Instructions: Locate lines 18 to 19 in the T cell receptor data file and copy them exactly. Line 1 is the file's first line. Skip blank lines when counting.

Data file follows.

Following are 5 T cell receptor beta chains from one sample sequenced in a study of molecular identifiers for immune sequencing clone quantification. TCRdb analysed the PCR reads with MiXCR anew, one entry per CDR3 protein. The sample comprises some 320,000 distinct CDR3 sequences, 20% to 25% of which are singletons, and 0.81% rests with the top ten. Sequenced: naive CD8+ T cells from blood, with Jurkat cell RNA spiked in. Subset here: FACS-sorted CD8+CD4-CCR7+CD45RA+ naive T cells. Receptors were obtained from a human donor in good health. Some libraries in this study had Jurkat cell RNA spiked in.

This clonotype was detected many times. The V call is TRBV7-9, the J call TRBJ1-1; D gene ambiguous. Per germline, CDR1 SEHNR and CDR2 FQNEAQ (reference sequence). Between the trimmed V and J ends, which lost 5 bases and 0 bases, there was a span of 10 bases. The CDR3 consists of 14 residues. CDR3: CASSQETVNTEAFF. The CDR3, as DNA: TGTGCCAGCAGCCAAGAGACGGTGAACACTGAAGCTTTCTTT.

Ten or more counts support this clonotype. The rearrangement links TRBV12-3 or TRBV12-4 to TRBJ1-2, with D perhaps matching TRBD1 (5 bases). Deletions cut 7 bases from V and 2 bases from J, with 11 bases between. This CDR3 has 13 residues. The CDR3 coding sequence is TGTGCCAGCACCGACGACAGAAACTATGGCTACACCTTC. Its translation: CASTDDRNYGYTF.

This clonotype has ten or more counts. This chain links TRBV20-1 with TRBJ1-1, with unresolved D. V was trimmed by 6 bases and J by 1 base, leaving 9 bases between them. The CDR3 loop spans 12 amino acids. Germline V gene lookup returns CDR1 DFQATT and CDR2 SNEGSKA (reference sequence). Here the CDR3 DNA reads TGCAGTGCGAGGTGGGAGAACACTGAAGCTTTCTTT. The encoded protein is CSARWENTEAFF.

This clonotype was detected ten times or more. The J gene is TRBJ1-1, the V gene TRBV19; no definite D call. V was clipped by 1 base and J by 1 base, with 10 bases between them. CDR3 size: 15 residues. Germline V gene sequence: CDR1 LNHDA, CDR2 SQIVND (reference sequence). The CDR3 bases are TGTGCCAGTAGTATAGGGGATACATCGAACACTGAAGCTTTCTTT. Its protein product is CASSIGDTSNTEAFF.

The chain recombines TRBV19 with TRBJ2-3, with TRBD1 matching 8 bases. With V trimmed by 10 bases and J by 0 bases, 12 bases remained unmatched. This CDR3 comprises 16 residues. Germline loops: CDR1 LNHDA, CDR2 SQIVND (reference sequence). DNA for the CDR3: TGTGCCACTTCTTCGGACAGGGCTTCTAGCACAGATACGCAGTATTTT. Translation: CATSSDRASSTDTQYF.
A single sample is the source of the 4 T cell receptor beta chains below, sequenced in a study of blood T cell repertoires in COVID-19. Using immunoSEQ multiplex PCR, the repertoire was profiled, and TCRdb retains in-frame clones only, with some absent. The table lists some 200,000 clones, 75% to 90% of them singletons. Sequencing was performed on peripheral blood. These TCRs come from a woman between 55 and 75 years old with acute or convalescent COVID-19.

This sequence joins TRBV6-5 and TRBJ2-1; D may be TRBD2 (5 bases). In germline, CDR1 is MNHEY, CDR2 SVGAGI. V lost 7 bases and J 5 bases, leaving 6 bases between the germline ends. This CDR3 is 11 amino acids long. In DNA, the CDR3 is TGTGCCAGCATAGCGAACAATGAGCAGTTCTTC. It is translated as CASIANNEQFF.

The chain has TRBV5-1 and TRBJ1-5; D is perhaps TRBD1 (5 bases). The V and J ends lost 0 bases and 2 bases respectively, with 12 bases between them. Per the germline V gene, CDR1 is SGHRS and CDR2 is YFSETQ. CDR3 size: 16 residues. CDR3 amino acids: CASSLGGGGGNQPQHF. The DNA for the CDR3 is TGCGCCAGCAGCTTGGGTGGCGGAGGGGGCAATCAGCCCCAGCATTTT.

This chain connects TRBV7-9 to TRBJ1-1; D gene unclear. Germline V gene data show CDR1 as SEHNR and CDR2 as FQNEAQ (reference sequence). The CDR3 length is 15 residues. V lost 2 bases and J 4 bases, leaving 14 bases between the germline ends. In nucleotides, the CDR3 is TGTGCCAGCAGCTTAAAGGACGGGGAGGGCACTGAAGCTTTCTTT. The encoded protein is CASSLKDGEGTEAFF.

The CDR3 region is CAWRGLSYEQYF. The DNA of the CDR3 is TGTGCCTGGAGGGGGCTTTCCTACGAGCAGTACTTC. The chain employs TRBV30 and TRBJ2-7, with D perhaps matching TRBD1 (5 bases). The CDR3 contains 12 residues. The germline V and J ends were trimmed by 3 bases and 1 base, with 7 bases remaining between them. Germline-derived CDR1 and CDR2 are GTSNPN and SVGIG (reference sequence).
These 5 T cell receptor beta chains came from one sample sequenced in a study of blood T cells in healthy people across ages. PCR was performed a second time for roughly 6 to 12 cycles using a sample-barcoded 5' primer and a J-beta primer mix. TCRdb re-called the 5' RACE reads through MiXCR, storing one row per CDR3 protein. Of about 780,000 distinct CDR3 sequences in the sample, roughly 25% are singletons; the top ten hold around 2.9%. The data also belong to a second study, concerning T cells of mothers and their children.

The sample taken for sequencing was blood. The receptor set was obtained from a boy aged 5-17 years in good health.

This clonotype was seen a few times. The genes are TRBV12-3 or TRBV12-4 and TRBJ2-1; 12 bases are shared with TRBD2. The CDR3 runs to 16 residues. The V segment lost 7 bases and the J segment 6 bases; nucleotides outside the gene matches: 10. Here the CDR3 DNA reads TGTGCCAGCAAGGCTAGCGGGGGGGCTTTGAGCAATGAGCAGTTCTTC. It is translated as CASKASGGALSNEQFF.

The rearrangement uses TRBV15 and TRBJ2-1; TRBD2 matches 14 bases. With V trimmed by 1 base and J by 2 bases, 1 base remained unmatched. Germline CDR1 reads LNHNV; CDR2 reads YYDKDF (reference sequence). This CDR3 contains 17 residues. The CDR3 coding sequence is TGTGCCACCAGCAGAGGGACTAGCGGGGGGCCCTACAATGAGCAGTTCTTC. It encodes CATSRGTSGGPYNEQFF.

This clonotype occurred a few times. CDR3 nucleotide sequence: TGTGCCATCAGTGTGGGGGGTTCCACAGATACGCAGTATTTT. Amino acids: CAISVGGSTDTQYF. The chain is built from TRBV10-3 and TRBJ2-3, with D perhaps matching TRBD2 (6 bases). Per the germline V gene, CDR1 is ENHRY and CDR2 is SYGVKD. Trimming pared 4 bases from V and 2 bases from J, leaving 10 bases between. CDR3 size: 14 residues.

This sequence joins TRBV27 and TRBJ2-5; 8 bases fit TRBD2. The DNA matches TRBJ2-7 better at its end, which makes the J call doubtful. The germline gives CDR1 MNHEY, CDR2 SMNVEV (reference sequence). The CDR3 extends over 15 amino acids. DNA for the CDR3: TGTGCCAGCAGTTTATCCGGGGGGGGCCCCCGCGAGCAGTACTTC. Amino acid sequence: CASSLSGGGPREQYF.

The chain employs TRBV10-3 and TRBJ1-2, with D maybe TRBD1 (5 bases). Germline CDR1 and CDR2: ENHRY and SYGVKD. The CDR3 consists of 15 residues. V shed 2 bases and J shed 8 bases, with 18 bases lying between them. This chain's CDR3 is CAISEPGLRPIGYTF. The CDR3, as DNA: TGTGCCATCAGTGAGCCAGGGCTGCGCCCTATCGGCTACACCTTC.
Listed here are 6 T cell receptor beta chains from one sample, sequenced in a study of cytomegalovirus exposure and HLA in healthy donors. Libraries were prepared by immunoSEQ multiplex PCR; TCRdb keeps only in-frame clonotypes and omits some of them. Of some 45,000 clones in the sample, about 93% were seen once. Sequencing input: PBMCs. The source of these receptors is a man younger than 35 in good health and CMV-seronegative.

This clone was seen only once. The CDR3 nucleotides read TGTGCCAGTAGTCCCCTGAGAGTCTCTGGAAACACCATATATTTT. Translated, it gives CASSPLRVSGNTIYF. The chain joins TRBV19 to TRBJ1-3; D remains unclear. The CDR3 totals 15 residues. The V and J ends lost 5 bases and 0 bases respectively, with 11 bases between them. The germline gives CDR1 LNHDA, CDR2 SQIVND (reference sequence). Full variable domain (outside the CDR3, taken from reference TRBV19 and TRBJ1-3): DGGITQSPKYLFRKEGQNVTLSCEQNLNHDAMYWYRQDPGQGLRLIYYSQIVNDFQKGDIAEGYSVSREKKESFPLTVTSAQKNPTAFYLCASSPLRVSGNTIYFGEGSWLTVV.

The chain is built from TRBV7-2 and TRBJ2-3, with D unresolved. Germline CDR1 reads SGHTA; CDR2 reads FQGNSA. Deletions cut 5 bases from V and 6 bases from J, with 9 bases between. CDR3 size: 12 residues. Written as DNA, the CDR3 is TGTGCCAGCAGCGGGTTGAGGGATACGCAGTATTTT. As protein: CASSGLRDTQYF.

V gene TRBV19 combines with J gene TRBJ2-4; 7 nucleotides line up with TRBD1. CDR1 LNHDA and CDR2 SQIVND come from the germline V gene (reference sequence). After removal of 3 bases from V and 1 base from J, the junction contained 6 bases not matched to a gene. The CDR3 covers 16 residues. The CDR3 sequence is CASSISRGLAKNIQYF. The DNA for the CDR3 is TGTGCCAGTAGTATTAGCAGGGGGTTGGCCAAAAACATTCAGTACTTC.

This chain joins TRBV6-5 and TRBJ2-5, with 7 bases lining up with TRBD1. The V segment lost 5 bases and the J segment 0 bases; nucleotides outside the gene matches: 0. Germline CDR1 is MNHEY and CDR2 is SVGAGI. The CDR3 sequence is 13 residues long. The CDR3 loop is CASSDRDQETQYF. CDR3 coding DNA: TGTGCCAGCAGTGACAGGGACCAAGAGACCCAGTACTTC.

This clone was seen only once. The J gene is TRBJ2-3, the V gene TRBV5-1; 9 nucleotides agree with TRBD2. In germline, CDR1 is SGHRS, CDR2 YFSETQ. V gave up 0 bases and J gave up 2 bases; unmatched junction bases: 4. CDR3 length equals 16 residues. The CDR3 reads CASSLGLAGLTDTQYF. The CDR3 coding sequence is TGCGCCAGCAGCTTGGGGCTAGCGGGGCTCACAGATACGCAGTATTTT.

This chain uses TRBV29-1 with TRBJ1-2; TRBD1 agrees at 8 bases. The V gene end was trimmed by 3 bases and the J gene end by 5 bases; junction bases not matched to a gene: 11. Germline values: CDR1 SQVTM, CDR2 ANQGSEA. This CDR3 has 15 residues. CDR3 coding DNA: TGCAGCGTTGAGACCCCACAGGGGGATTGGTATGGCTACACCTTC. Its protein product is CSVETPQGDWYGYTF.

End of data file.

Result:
The chain employs TRBV10-3 and TRBJ1-2, with D maybe TRBD1 (5 bases). Germline CDR1 and CDR2: ENHRY and SYGVKD. The CDR3 consists of 15 residues. V shed 2 bases and J shed 8 bases, with 18 bases lying between them. This chain's CDR3 is CAISEPGLRPIGYTF. The CDR3, as DNA: TGTGCCATCAGTGAGCCAGGGCTGCGCCCTATCGGCTACACCTTC.
Listed here are 6 T cell receptor beta chains from one sample, sequenced in a study of cytomegalovirus exposure and HLA in healthy donors. Libraries were prepared by immunoSEQ multiplex PCR; TCRdb keeps only in-frame clonotypes and omits some of them. Of some 45,000 clones in the sample, about 93% were seen once. Sequencing input: PBMCs. The source of these receptors is a man younger than 35 in good health and CMV-seronegative.